“Reasonably practicable” is a less demanding standard because it gives you discretion to weigh costs against benefits in determining whether to implement the measure. OHS guidelines from BC and shed light on the factors employers to consider when making this weighing, including:
- How frequently workers are exposed to the hazard the reasonably practicable measure is designed to control;
- The likely severity of resulting injuries or illnesses if the measure isn’t implemented;
- The availability, suitability and effectiveness of alternative measures to control the hazard; and
- The costs of implementing the measure.
Federal OHS guidelines also list some of the questions to ask in assessing whether required health and safety measures are “reasonably practicable”:
- Technical aspects of complying—is it possible to comply and will compliance introduce other hazards or areas of non-compliance?
- Impact of complying—will the required measures advance workplace health and safety enough to make a noticeable improvement?
- Economic impact—would the amount of improvement to workplace health and safety justify the costs?
- Duration—how long will the measure remain in place?
- Degree of risk present—how significant is the existing hazard? An improvement in a high-risk area may be more beneficial to the workplace than the same improvement in a low-risk area.
Step 2: Make the Appropriate Implementation Decision
If you determine that the safety measure is reasonably practicable, you must implement it. But what happens if you come to the opposite conclusion? Answer: You don’t have to implement it, provided that you implement alternatives that provide at least equivalent protection.
Keep in mind that the burden is on the party that wants to avoid implementing a “reasonably practicable” measure to show that that the costs of compliance greatly outweigh the benefits to workers and that the alternative control is at least equally effective. So, if you do determine that a required health and safety measure isn’t reasonably practicable and implement an alternative, be sure to document how you arrived at that decision in case a government OHS inspector questions why you didn’t implement the measure or are charged with an OHS violation for failing to do so.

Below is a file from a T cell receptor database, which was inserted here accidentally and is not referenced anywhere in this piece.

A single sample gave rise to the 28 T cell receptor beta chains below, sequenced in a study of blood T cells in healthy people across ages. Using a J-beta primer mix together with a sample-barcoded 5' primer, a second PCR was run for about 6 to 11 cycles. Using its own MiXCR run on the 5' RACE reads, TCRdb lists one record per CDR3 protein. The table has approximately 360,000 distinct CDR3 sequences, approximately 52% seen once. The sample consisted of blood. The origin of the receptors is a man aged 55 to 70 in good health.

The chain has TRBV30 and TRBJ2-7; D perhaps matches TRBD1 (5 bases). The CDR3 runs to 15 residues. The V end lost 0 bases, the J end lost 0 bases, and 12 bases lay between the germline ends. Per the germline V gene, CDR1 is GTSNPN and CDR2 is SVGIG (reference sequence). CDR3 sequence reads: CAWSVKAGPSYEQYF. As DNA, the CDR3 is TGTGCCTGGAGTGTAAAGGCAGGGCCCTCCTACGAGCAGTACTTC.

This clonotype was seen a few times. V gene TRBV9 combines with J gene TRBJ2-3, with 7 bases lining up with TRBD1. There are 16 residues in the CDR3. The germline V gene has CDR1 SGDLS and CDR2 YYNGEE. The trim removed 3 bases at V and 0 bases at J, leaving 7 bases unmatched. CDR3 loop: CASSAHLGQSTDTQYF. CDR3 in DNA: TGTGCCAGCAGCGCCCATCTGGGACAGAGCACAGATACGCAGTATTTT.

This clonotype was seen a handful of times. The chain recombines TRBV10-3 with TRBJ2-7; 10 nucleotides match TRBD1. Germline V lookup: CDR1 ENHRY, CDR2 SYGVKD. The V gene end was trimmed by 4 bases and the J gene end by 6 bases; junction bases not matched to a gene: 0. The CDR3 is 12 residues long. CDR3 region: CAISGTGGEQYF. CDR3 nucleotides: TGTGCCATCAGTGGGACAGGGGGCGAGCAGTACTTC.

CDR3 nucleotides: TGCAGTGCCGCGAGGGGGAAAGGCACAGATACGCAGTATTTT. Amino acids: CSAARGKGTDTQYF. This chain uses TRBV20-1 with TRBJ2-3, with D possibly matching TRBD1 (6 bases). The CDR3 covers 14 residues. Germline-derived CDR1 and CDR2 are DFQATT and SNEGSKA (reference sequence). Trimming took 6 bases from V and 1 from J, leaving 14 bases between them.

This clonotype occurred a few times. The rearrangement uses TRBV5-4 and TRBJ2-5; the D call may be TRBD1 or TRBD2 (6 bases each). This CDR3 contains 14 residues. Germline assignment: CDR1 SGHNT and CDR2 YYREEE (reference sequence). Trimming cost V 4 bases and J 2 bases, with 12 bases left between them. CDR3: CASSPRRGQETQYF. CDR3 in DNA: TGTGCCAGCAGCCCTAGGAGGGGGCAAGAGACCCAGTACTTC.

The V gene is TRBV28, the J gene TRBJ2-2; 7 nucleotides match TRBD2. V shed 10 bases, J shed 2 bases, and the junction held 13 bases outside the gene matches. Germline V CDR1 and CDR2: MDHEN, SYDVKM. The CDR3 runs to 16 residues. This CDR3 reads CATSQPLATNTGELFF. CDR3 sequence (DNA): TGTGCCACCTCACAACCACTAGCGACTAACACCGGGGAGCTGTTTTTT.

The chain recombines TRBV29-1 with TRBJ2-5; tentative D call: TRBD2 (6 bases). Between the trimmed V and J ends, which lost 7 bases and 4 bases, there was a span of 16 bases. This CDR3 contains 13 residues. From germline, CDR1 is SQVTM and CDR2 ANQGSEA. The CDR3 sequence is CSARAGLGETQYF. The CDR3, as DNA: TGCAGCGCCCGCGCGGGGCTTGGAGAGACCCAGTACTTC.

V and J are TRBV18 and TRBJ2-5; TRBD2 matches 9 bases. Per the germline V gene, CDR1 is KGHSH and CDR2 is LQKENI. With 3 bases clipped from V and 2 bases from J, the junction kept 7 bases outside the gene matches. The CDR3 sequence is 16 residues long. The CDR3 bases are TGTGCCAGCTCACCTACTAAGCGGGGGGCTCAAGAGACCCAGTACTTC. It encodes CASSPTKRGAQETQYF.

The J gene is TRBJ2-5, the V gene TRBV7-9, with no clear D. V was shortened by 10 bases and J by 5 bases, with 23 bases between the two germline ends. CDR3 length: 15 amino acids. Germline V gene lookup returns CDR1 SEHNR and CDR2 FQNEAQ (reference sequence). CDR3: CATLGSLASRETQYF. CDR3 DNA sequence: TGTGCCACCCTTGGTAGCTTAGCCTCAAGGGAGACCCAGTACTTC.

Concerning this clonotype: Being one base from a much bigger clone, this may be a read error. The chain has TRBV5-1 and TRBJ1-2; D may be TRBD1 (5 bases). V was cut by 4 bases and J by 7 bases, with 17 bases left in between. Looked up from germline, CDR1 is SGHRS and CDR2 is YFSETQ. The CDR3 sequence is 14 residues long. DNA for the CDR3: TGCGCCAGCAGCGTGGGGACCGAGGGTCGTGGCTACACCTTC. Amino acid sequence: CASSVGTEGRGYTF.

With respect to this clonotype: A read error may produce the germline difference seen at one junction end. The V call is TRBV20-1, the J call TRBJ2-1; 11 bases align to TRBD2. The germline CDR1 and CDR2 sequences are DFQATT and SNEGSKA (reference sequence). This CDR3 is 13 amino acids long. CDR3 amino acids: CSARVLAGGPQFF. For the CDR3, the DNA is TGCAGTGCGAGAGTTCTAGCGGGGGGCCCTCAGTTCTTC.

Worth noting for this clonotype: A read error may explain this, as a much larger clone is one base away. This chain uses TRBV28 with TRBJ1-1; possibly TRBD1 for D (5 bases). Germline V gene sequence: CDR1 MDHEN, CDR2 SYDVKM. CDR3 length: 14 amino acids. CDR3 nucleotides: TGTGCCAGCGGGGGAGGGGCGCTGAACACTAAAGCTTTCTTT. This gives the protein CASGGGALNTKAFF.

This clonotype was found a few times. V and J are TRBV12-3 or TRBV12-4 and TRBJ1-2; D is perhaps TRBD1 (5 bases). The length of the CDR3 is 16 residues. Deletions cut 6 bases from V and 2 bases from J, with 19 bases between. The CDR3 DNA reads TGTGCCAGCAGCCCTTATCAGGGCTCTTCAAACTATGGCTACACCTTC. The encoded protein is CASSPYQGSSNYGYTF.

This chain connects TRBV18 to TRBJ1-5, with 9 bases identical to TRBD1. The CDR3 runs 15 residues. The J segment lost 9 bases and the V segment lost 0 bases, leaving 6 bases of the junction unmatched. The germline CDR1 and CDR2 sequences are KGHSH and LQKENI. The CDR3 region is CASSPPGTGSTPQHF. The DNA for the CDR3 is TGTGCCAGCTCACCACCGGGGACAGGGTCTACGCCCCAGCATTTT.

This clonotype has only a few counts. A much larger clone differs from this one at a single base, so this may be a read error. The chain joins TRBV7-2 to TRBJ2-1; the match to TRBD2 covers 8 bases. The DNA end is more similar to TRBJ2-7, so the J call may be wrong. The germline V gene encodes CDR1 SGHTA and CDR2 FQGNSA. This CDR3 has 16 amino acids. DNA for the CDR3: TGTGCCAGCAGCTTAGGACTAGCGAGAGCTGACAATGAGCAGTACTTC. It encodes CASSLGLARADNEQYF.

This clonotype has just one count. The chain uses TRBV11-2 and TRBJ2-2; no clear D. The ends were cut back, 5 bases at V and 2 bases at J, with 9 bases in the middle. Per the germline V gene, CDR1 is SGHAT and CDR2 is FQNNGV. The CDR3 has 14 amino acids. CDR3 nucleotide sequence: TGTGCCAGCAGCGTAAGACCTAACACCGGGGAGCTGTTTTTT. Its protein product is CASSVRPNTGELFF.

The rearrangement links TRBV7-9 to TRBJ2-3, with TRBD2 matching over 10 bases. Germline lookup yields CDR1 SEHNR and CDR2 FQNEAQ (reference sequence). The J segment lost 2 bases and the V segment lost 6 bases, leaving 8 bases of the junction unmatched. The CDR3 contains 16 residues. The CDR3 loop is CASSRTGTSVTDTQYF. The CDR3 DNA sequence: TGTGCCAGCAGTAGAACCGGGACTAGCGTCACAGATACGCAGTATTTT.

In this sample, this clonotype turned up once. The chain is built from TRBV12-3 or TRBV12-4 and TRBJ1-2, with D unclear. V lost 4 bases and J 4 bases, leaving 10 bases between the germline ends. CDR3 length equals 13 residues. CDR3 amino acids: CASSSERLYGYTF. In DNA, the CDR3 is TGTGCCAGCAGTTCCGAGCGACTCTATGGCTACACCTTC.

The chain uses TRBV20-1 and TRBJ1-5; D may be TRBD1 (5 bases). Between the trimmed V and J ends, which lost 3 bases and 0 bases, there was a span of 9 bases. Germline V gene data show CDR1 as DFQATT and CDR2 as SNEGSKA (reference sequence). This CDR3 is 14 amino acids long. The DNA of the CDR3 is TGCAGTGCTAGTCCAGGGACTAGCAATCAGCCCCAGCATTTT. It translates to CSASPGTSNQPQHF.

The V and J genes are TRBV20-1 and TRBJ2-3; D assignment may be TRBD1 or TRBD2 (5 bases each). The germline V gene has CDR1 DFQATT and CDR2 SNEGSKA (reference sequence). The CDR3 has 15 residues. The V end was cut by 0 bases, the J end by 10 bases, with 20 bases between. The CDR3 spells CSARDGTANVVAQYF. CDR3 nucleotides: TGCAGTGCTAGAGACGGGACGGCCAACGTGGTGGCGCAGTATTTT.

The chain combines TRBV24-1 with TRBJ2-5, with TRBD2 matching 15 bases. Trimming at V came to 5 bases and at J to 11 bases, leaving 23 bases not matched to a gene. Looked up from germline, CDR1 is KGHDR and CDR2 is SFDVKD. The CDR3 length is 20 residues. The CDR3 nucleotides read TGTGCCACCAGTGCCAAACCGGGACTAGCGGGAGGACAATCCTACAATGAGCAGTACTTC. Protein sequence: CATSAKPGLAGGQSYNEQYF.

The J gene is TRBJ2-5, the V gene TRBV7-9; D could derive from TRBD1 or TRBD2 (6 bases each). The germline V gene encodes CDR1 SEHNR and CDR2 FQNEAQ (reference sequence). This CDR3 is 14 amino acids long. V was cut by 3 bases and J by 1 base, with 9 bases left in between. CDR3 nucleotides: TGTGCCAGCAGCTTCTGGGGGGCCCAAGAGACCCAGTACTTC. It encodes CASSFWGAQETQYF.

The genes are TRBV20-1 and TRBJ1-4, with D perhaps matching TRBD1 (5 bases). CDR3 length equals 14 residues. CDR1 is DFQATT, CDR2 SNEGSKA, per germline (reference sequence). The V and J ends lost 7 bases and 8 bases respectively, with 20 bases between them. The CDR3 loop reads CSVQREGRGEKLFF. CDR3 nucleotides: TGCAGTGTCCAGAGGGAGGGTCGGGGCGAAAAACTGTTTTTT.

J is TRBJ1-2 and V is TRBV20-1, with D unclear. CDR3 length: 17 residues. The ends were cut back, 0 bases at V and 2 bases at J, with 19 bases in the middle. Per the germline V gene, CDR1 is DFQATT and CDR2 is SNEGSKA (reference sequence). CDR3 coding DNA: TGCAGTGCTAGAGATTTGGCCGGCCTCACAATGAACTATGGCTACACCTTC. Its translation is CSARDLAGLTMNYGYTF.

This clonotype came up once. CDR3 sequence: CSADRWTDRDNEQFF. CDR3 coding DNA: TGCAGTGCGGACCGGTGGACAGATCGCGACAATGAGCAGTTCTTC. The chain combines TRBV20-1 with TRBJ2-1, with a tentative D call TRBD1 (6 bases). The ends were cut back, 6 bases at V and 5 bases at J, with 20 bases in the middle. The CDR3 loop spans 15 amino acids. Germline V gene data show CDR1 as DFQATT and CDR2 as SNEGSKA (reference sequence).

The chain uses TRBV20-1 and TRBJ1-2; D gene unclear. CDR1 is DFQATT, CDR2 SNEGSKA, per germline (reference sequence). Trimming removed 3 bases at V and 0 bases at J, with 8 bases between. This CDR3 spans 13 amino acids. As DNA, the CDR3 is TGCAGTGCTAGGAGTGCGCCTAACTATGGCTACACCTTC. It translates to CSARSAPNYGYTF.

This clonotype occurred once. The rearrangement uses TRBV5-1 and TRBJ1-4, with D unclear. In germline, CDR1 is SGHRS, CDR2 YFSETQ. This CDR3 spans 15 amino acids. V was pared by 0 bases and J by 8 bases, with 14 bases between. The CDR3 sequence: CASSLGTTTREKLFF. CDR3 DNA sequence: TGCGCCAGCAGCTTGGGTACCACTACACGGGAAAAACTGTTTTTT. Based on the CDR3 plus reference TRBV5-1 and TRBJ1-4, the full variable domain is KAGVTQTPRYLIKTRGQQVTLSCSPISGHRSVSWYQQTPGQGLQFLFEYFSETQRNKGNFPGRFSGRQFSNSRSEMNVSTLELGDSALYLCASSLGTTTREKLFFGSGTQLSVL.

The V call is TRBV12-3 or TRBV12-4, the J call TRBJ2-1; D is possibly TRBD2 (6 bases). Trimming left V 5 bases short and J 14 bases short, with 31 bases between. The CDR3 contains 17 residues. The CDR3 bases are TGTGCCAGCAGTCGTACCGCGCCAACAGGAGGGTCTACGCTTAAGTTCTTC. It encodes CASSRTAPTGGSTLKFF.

In some cases, the OHS regulations will specify the alternatives to use if the primary measure isn’t practicable or reasonably practicable. Example: Most OHS fall protection regulations require employers to install guardrails and other fixed barriers to prevent vertical falls but allow for use of fall protection systems instead if these barriers aren’t practicable. They then list the types of systems to consider in order of preference, starting with restraints that prevent falls in the first place and proceeding to systems that arrest falls after they occur and ending with passive systems like safety nets that merely cushion falls.